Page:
Isaac Rodriguez, 22, has a long criminal record for his serial drugstore and retail thefts in New York City
A kleptomaniac in New York City holds the record for most shoplifting in one year.
In 2021, Isaac Rodriguez, 22, was arrested 46 times for shoplifting.
During that spree, he stole from Walgreen stores at least 37 times — including one Queens store that he hit at least 23 times.
In all, he was arrested 57 times for crimes, including minor and major theft and gang assault.
The 22-year-old has been a serial shoplifter since he was just 15 years old.
Since his criminal record began in 2015, he has collected 74 offences, The New York Post reported.
From baby food, lotion, lingerie and Dove soap to energy drinks and Sensodyne toothpaste, Rodriguez reportedly stole from dozens of stores in plain sight.
Police said he would usually enter the intended robbery site with a bag he would fill with items he deemed useful while store managers and employees looked on.
Rodriguez was jailed this summer after bail to arrest him was set at $15,000 by Queens Criminal Court judge David Kirschner.
Although his shoplifting criminal record was serial, most of Rodriguez’s offenses were ineligible for bail.
But after being arrested for the 13th time on Aug. 24 for shoplifting at a Walgreens in Corona, he was unable to walk free because of a statue that allowed bail if a person is caught committing a crime while he was on his own behalf for another crime.
Rodriguez’s criminal past was limited to thefts, including petty and grand theft until this summer, when his crime wave took a violent turn.
In June, Rodriguez and other men robbed, beat and stabbed 39-year-old Pablo Cusco in Jackson Heights after Cusco gave them a dollar they asked for.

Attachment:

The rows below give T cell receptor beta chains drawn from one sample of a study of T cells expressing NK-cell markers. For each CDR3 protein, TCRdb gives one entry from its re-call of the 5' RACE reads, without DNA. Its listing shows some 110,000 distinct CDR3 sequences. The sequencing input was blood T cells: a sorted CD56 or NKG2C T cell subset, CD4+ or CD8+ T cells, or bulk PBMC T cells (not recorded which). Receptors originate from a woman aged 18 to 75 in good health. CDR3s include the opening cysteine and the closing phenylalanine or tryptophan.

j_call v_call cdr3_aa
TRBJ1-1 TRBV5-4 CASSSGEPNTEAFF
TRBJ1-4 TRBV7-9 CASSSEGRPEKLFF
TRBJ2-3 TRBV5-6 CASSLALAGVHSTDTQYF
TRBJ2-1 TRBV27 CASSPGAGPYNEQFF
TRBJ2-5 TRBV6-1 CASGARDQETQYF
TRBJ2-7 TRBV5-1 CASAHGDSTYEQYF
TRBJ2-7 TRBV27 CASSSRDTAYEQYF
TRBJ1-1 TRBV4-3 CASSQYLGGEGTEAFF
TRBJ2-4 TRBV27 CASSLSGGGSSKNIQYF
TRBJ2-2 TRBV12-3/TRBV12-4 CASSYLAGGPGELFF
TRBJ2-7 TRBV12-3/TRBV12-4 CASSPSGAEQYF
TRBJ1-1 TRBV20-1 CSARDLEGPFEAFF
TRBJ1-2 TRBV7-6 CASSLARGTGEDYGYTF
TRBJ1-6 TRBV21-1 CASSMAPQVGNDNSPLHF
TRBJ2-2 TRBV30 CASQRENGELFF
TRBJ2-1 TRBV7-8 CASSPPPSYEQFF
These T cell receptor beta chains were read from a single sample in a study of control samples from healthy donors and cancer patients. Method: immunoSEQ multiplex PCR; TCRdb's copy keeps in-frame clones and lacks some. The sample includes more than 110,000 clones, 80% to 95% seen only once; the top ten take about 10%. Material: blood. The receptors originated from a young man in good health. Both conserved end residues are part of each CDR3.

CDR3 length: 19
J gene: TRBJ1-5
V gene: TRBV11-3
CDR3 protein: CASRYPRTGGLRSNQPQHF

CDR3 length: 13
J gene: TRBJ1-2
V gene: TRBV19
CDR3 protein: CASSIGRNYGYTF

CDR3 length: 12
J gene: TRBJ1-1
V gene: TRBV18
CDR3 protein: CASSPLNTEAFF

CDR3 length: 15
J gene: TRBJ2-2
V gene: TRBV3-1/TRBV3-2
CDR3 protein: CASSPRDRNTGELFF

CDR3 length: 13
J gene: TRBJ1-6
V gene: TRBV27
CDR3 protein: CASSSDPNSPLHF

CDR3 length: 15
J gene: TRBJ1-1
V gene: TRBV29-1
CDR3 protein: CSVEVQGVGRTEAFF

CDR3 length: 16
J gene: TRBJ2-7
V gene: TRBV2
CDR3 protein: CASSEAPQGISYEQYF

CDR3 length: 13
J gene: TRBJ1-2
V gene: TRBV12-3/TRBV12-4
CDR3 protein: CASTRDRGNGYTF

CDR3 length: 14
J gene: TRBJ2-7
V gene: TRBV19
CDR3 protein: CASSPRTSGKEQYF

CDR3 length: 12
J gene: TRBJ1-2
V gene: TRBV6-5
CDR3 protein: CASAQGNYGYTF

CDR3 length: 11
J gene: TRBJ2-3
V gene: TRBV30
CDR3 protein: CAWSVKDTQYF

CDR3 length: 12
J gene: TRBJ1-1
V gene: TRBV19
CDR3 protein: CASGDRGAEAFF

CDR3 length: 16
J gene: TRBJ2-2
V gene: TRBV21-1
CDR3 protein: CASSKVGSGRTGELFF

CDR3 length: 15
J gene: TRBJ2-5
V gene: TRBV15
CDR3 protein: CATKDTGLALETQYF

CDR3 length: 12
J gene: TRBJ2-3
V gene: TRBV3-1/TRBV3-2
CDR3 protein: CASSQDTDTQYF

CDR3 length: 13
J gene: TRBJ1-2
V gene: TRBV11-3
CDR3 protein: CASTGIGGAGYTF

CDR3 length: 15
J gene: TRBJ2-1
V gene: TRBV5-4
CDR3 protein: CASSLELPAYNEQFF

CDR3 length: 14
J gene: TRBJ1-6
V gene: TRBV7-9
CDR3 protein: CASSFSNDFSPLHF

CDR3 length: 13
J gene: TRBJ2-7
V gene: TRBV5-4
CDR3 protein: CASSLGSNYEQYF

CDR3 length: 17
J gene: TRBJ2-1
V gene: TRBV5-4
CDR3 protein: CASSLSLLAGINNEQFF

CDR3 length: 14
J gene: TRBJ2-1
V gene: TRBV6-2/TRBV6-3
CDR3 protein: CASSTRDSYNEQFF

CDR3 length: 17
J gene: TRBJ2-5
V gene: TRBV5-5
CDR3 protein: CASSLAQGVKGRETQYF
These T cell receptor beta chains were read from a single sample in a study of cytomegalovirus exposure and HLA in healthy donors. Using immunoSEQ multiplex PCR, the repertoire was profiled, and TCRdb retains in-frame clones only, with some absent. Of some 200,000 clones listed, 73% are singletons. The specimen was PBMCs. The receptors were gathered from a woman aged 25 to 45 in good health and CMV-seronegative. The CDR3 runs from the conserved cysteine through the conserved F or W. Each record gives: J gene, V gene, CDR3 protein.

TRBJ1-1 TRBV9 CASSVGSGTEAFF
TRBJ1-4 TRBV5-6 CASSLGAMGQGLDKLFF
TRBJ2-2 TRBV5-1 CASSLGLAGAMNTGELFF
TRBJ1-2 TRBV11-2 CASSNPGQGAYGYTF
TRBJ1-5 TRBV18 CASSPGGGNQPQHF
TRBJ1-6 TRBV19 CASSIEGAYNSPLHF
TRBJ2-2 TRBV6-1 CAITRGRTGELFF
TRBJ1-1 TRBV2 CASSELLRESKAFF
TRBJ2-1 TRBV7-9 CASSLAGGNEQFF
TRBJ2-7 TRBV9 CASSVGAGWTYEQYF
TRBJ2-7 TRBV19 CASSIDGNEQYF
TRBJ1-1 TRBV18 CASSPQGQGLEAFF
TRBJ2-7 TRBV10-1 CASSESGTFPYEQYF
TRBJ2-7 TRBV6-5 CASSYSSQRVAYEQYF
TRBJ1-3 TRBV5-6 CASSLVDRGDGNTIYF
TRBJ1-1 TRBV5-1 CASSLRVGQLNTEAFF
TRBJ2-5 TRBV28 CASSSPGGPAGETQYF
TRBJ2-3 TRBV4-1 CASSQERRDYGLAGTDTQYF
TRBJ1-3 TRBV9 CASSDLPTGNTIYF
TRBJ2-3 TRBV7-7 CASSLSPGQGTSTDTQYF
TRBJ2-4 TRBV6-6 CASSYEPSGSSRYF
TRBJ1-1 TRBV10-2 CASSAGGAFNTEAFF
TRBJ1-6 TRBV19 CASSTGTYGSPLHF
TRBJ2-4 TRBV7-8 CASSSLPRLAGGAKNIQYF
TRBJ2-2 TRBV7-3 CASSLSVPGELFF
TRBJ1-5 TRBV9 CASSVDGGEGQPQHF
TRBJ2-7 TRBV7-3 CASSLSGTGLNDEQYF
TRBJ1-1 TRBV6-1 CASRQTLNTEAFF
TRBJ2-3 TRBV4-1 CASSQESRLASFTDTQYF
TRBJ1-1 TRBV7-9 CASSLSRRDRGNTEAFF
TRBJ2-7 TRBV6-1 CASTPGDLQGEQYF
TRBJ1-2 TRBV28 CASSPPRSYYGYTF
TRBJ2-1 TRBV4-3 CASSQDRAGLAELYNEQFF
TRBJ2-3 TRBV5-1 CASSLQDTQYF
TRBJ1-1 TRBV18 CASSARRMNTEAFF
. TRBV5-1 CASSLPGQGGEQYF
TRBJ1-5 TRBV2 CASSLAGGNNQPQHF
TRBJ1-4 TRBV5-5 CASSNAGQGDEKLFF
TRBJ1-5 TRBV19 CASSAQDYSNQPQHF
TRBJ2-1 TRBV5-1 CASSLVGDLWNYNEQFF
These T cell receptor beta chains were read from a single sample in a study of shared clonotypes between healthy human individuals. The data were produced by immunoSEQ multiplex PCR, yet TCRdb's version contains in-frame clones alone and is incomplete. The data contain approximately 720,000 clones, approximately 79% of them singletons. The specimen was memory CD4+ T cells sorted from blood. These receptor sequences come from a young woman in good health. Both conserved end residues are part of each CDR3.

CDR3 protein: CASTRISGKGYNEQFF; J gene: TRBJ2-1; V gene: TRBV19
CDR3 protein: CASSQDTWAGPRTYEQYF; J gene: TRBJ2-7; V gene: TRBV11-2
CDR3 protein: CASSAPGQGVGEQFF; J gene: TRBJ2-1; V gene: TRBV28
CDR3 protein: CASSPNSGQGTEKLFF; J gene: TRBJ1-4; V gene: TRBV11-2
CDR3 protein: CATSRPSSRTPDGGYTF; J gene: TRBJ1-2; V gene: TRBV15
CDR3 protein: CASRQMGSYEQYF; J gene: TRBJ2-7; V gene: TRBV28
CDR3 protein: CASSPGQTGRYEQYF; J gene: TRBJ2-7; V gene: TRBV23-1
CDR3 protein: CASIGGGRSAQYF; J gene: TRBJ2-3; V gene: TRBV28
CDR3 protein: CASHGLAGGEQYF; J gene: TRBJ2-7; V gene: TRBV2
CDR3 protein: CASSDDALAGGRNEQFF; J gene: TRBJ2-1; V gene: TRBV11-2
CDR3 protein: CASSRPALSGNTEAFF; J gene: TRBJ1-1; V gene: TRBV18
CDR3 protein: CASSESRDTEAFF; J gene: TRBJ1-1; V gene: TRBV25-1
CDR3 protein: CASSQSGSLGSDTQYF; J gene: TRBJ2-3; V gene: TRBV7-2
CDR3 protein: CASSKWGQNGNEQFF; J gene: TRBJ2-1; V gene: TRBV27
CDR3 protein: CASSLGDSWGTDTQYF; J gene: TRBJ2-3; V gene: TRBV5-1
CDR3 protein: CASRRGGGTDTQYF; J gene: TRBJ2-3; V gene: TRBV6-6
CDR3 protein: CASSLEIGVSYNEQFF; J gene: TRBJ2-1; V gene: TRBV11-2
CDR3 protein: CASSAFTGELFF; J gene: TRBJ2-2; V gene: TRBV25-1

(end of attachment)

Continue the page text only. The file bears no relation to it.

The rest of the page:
Commissioner Dermot Shea shared the article from Rodriguez’s posts on Saturday, tweeting: ‘Insanity. No other way to describe the resulting crime that came out of the disastrous bail law reform.”
When Cusco refused to give his cell phone to the group, he was left with injuries to his legs and buttocks and had to be treated at Elmhurst Hospital.
“He almost killed me. He should definitely stay in jail,” Cusco told The Post. “I was beaten and stabbed a lot with a knife. I’m still scared because maybe they’ll find me again.’
Rodriguez was arrested and charged with gang assault, and allowed to leave prison on his own recognizance, allowing him to steal from the Walgreens in Corona in August.
However, another Walgreen was hit by Rodriguez even more often than the one in Corona.
Police say Rodriguez attacked the drugstore at 91-08 Roosevelt Ave in Jackson Heights at least 23 times.
“This man comes here to steal every day, every day. He comes and he steals,” the manager told the Post.
‘We call 112 and file a report, and that’s it. Our company policy is that if someone comes because of a security problem, we cannot stop them. There’s nothing we can do,” the manager added.
They claimed that Rodriguez had been stealing from the store for over a year, sometimes even three times in the same day.
Other stores Rodriguez stole from include CVS, Target, Victoria’s Secret, and Macy’s.
“If you look at his criminal record, there is no pivotal moment. He has a storm of criminal activity in his life. The results have not deterred him from this path. There is a pattern of behavior that perpetuates a cycle of crime here. And it hasn’t stopped,” a police officer told The Post.
According to police, Rodriguez targeted a drugstore at 91-08 Roosevelt Ave in Jackson Heights at least 23 times. The manager claimed that Rodriguez had been stealing from the store for over a year, sometimes even three times in the same day
Commissioner Dermot Shea shared the article on Rodriguez’s posts on Saturday, tweeting: ‘Insanity. No other way to describe the crime that has resulted from the disastrous bail law reform.”
New York City has seen a record number of shoplifting.
In September, the city experienced the most reports of shoplifting since 1995, at 26,385. Thirty-two percent more than last year.
Michael LiPetri, the NYPD’s chief of crime-fighting strategies, told The Post that shoplifters don’t usually bear the same responsibility as offenders faced with other crimes.
LiPetri said 37 percent of those arrested for theft have already committed a crime.
Methods such as increasing police patrols in neighborhoods heavily affected by shoplifters have been implemented, but the numbers remain higher than ever.